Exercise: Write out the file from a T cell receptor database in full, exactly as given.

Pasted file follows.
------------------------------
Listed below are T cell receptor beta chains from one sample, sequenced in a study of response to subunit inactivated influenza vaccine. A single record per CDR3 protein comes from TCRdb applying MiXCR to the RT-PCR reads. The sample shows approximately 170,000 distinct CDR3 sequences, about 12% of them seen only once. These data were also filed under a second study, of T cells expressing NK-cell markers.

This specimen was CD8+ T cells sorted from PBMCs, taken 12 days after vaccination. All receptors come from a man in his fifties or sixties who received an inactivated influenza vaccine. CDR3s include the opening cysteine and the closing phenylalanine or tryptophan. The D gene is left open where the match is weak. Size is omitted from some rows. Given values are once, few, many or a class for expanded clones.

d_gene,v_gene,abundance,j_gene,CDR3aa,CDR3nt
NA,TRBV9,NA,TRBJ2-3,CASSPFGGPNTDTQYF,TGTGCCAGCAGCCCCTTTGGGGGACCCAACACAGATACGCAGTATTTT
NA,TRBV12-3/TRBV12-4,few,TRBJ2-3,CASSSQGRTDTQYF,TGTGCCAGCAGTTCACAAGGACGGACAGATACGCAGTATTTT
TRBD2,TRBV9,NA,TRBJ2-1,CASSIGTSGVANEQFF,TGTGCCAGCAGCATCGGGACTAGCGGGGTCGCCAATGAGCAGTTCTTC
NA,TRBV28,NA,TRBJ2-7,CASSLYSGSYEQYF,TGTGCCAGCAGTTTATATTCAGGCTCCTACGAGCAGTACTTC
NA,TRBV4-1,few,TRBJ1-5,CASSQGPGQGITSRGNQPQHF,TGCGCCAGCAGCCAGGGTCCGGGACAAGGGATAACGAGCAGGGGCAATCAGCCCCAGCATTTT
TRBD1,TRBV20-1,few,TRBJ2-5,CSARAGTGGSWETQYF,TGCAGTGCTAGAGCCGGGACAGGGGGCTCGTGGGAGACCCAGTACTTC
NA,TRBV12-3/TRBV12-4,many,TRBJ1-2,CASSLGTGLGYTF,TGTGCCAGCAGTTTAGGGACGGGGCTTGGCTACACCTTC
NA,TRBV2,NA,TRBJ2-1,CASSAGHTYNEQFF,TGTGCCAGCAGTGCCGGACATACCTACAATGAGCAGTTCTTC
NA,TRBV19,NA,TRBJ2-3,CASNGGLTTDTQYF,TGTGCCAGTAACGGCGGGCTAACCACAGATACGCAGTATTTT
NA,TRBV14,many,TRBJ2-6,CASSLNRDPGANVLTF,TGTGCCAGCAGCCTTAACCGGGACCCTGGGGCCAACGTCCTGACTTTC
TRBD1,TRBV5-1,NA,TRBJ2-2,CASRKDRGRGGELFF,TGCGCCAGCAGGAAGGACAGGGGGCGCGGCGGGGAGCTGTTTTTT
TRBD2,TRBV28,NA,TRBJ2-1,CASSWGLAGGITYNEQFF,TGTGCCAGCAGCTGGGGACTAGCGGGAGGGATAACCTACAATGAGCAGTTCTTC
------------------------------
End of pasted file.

Listed below are T cell receptor beta chains from one sample, sequenced in a study of response to subunit inactivated influenza vaccine. A single record per CDR3 protein comes from TCRdb applying MiXCR to the RT-PCR reads. The sample shows approximately 170,000 distinct CDR3 sequences, about 12% of them seen only once. These data were also filed under a second study, of T cells expressing NK-cell markers.

This specimen was CD8+ T cells sorted from PBMCs, taken 12 days after vaccination. All receptors come from a man in his fifties or sixties who received an inactivated influenza vaccine. CDR3s include the opening cysteine and the closing phenylalanine or tryptophan. The D gene is left open where the match is weak. Size is omitted from some rows. Given values are once, few, many or a class for expanded clones.

d_gene,v_gene,abundance,j_gene,CDR3aa,CDR3nt
NA,TRBV9,NA,TRBJ2-3,CASSPFGGPNTDTQYF,TGTGCCAGCAGCCCCTTTGGGGGACCCAACACAGATACGCAGTATTTT
NA,TRBV12-3/TRBV12-4,few,TRBJ2-3,CASSSQGRTDTQYF,TGTGCCAGCAGTTCACAAGGACGGACAGATACGCAGTATTTT
TRBD2,TRBV9,NA,TRBJ2-1,CASSIGTSGVANEQFF,TGTGCCAGCAGCATCGGGACTAGCGGGGTCGCCAATGAGCAGTTCTTC
NA,TRBV28,NA,TRBJ2-7,CASSLYSGSYEQYF,TGTGCCAGCAGTTTATATTCAGGCTCCTACGAGCAGTACTTC
NA,TRBV4-1,few,TRBJ1-5,CASSQGPGQGITSRGNQPQHF,TGCGCCAGCAGCCAGGGTCCGGGACAAGGGATAACGAGCAGGGGCAATCAGCCCCAGCATTTT
TRBD1,TRBV20-1,few,TRBJ2-5,CSARAGTGGSWETQYF,TGCAGTGCTAGAGCCGGGACAGGGGGCTCGTGGGAGACCCAGTACTTC
NA,TRBV12-3/TRBV12-4,many,TRBJ1-2,CASSLGTGLGYTF,TGTGCCAGCAGTTTAGGGACGGGGCTTGGCTACACCTTC
NA,TRBV2,NA,TRBJ2-1,CASSAGHTYNEQFF,TGTGCCAGCAGTGCCGGACATACCTACAATGAGCAGTTCTTC
NA,TRBV19,NA,TRBJ2-3,CASNGGLTTDTQYF,TGTGCCAGTAACGGCGGGCTAACCACAGATACGCAGTATTTT
NA,TRBV14,many,TRBJ2-6,CASSLNRDPGANVLTF,TGTGCCAGCAGCCTTAACCGGGACCCTGGGGCCAACGTCCTGACTTTC
TRBD1,TRBV5-1,NA,TRBJ2-2,CASRKDRGRGGELFF,TGCGCCAGCAGGAAGGACAGGGGGCGCGGCGGGGAGCTGTTTTTT
TRBD2,TRBV28,NA,TRBJ2-1,CASSWGLAGGITYNEQFF,TGTGCCAGCAGCTGGGGACTAGCGGGAGGGATAACCTACAATGAGCAGTTCTTC